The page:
Review | The Punk'n'Roll Garden Party, The Queens Hotel, Southsea: 'Life doesn't get much better than this'

Can you believe it is day 437 since the lockdown began?

Tuesday, 1st June 2021, 11:59 am
King Salami and The Cumberland Three at The Punk'n'Roll Garden Party, The Queens Hotel, Southsea, May 31, 2021. Picture by Paul Windsor

Thankfully the sun is out and there is a gentle sea breeze as we start to see the green shoots of normality and witness our first gig for months in the agreeable surroundings of The Queens Hotel garden.

The Pompey punk glitterati are out in force, most probably haven’t seen each other since last summer – it’s fist-bumps all round, many still not sure if we are allowed to hug each other.

There is an emotional tribute to former Portsmouth-based Blur/Duran Duran tour manager Craig Duffy who tragically died recently in a car crash, along with his partner Sue Parmiter.

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King Salami at The Punk'n'Roll Garden Party. Picture by Paul Windsor

Portsmouth band Gary 7 kick off the afternoon with an infectious brand of surf/Duane Eddy-inspired instrumentals.

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They are followed by London-based garage-rock band The Mudd Clubb with lead singer Sadie Capps providing some glamour to the day – and in drummer Julian West, someone who seemed barely old enough to get in to the venue.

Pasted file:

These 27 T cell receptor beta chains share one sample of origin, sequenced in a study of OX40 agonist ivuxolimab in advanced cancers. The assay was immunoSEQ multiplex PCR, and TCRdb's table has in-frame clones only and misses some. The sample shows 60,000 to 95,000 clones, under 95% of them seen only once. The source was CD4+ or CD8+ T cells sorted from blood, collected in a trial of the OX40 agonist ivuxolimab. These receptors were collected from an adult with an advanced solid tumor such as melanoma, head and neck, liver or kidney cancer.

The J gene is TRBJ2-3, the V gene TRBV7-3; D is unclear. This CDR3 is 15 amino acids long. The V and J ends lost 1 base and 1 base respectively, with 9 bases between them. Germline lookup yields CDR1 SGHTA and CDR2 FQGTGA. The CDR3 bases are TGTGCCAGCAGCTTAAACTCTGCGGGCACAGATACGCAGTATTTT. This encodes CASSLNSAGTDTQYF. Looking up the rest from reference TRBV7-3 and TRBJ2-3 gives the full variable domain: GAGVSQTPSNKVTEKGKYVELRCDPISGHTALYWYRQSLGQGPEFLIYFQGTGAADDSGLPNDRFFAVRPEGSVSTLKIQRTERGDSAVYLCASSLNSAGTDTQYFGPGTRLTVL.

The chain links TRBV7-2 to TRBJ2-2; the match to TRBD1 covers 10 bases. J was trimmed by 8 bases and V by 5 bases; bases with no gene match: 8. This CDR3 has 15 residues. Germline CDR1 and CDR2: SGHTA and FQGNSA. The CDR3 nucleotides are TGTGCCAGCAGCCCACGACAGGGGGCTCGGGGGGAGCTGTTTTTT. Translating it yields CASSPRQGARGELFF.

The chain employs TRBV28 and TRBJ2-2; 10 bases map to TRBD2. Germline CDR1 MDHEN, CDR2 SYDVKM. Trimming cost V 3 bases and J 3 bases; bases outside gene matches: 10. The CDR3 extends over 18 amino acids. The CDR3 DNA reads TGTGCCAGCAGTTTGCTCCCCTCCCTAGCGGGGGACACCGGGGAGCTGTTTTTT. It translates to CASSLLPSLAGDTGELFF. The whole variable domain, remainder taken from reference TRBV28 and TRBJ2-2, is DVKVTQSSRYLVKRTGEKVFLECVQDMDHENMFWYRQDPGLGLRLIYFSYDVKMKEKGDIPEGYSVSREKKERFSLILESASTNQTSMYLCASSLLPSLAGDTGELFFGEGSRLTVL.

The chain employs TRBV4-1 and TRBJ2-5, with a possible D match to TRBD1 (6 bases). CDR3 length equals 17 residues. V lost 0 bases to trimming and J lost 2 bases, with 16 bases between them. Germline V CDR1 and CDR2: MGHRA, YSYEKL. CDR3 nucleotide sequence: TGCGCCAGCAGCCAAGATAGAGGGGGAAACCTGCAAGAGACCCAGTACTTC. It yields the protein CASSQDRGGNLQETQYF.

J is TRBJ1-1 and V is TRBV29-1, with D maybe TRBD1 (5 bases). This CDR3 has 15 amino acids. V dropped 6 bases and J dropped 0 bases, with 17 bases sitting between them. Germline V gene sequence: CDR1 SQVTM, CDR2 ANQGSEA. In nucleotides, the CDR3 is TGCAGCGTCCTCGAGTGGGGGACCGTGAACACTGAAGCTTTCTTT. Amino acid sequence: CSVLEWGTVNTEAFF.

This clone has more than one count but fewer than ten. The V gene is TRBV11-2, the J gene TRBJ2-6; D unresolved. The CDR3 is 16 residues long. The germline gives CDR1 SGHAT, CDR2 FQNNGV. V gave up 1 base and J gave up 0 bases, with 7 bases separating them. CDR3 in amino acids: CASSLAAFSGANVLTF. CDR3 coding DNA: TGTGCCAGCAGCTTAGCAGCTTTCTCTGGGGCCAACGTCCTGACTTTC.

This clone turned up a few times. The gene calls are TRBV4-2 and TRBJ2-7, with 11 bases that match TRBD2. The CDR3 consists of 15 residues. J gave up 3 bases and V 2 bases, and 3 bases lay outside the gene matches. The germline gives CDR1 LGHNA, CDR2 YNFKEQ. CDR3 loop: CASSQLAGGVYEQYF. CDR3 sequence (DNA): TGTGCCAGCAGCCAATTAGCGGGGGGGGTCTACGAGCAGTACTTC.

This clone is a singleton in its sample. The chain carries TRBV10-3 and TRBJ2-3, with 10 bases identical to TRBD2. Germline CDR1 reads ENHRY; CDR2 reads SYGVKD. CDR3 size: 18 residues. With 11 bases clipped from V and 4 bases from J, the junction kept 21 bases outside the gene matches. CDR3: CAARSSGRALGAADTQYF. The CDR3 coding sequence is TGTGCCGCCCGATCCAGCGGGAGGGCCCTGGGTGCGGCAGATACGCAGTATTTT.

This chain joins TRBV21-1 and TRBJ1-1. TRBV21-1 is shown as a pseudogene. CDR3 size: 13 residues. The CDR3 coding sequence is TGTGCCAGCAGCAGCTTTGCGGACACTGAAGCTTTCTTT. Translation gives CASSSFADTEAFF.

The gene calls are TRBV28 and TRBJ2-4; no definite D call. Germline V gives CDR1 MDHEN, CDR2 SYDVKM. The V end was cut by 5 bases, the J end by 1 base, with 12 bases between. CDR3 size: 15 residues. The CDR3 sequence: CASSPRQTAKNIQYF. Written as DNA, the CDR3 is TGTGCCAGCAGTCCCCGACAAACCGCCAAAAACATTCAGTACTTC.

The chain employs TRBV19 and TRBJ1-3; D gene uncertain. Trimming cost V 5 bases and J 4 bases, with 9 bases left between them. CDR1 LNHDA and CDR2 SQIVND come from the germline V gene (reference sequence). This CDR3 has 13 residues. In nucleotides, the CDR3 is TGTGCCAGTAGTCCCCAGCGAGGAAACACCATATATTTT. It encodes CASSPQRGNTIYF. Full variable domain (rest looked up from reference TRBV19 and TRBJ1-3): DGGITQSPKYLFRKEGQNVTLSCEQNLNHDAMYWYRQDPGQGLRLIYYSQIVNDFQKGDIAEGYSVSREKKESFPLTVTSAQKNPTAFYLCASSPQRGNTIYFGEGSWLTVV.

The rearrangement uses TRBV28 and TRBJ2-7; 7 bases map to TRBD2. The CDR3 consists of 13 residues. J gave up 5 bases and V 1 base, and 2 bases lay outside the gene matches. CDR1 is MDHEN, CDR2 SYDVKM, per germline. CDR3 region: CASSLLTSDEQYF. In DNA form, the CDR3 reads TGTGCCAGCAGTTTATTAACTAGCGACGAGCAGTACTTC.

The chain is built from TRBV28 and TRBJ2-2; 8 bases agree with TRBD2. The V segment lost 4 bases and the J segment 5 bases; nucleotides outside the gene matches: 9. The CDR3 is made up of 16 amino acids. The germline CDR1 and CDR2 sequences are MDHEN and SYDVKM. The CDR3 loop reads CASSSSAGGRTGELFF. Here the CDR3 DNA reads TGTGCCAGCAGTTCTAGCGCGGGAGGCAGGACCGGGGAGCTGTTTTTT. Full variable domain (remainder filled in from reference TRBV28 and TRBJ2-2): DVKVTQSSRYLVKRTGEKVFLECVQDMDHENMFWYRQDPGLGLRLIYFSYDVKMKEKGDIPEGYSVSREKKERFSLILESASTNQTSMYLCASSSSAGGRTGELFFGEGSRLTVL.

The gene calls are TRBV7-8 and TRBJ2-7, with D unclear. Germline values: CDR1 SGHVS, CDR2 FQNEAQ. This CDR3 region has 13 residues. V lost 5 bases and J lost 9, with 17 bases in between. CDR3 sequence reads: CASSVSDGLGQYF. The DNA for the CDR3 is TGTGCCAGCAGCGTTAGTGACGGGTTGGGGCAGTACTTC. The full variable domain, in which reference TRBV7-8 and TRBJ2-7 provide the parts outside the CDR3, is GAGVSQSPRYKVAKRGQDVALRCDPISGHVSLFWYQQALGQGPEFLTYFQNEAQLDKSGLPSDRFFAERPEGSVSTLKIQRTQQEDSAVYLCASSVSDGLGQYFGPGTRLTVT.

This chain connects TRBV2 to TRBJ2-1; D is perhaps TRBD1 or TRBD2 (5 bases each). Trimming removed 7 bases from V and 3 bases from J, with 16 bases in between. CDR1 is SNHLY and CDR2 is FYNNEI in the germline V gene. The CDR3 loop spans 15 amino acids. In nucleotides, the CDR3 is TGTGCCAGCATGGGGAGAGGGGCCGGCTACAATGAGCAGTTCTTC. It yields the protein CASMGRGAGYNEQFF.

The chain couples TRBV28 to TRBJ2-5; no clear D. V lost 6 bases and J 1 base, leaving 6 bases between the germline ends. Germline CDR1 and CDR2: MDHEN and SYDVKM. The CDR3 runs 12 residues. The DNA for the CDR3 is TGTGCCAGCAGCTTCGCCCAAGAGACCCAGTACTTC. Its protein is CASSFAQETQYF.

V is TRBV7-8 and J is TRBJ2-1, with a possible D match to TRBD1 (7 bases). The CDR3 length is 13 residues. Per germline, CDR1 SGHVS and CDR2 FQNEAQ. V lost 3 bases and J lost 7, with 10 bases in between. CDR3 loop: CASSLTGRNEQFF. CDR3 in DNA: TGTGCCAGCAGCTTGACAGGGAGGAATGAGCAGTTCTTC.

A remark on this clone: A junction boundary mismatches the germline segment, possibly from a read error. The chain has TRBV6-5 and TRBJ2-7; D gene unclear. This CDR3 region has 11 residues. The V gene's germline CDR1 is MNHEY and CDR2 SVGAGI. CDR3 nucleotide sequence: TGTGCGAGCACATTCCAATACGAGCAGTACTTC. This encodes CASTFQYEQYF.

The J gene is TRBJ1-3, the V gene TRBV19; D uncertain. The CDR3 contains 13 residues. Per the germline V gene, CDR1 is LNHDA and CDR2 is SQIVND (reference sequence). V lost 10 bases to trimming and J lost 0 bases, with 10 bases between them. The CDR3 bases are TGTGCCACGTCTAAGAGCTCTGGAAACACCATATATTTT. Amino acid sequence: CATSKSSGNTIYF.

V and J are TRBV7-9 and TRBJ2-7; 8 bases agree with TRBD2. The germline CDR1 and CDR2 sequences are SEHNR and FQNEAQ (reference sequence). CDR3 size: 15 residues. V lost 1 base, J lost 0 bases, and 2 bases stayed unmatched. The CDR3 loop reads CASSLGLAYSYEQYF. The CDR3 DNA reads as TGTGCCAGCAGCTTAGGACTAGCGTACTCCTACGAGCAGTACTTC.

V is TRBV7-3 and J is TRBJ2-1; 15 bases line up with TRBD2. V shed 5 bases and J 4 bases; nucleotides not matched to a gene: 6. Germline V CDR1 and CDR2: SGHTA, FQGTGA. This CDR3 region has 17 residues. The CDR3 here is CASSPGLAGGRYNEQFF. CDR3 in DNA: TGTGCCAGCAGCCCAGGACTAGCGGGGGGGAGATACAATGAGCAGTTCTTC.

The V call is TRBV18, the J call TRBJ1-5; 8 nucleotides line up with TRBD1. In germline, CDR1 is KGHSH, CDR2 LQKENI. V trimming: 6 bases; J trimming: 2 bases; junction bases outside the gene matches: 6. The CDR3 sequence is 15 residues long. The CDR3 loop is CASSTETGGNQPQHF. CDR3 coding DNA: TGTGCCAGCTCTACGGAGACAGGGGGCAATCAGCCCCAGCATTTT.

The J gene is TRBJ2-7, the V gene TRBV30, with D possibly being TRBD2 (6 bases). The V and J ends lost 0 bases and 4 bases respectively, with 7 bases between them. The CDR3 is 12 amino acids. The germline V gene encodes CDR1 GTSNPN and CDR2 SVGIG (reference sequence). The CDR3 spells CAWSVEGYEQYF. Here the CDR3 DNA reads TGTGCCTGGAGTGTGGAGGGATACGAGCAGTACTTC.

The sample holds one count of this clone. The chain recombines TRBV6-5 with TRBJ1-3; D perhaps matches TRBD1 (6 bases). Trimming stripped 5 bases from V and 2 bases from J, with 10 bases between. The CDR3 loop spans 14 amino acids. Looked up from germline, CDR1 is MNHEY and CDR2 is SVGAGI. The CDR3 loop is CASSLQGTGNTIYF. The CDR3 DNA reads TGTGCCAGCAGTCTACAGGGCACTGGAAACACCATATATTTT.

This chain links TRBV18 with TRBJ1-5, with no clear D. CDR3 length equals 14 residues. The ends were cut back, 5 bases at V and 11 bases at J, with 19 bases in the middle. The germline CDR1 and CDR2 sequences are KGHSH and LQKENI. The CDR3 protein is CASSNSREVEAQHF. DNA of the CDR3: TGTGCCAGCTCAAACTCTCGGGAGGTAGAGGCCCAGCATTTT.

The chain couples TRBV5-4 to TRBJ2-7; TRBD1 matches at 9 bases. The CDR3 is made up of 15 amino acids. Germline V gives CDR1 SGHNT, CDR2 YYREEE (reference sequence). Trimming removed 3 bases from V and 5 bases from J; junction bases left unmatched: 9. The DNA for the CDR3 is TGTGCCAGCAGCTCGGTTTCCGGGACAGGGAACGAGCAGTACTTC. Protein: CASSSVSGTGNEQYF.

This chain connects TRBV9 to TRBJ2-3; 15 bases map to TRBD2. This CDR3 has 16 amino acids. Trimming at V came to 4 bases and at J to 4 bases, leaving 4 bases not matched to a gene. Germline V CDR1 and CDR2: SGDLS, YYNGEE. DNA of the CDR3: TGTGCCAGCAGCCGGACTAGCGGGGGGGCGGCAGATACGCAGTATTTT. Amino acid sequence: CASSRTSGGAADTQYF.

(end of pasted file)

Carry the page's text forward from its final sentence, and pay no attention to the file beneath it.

Like a lot of shows, this one was rescheduled from last year, so there was an air of expectation when King Salami and The Cumberland 3 took to the stage.

KIng Salami, resplendent in suede-fringed waistcoat and turban is a consummate showman, prowling the stage, maracas permanently shaking like a demented shaman.

His vocals take a hint of Screaming Jay Hawkins and Tom Waits.

The band dish up a platter of Bo Diddley/garage-punk anthems and if the crowd were allowed they would have been up and dancing.

Indeed, the large crowd, unlike at the Fleetingwood Mac gig from last summer, stay respectfully seated due to current regulations – strange times indeed.

But with temperatures rising, a perfect sea breeze, live music in the sunshine and a cold pitcher of beer, life doesn't get much better than this.

A message from the Editor, Mark Waldron

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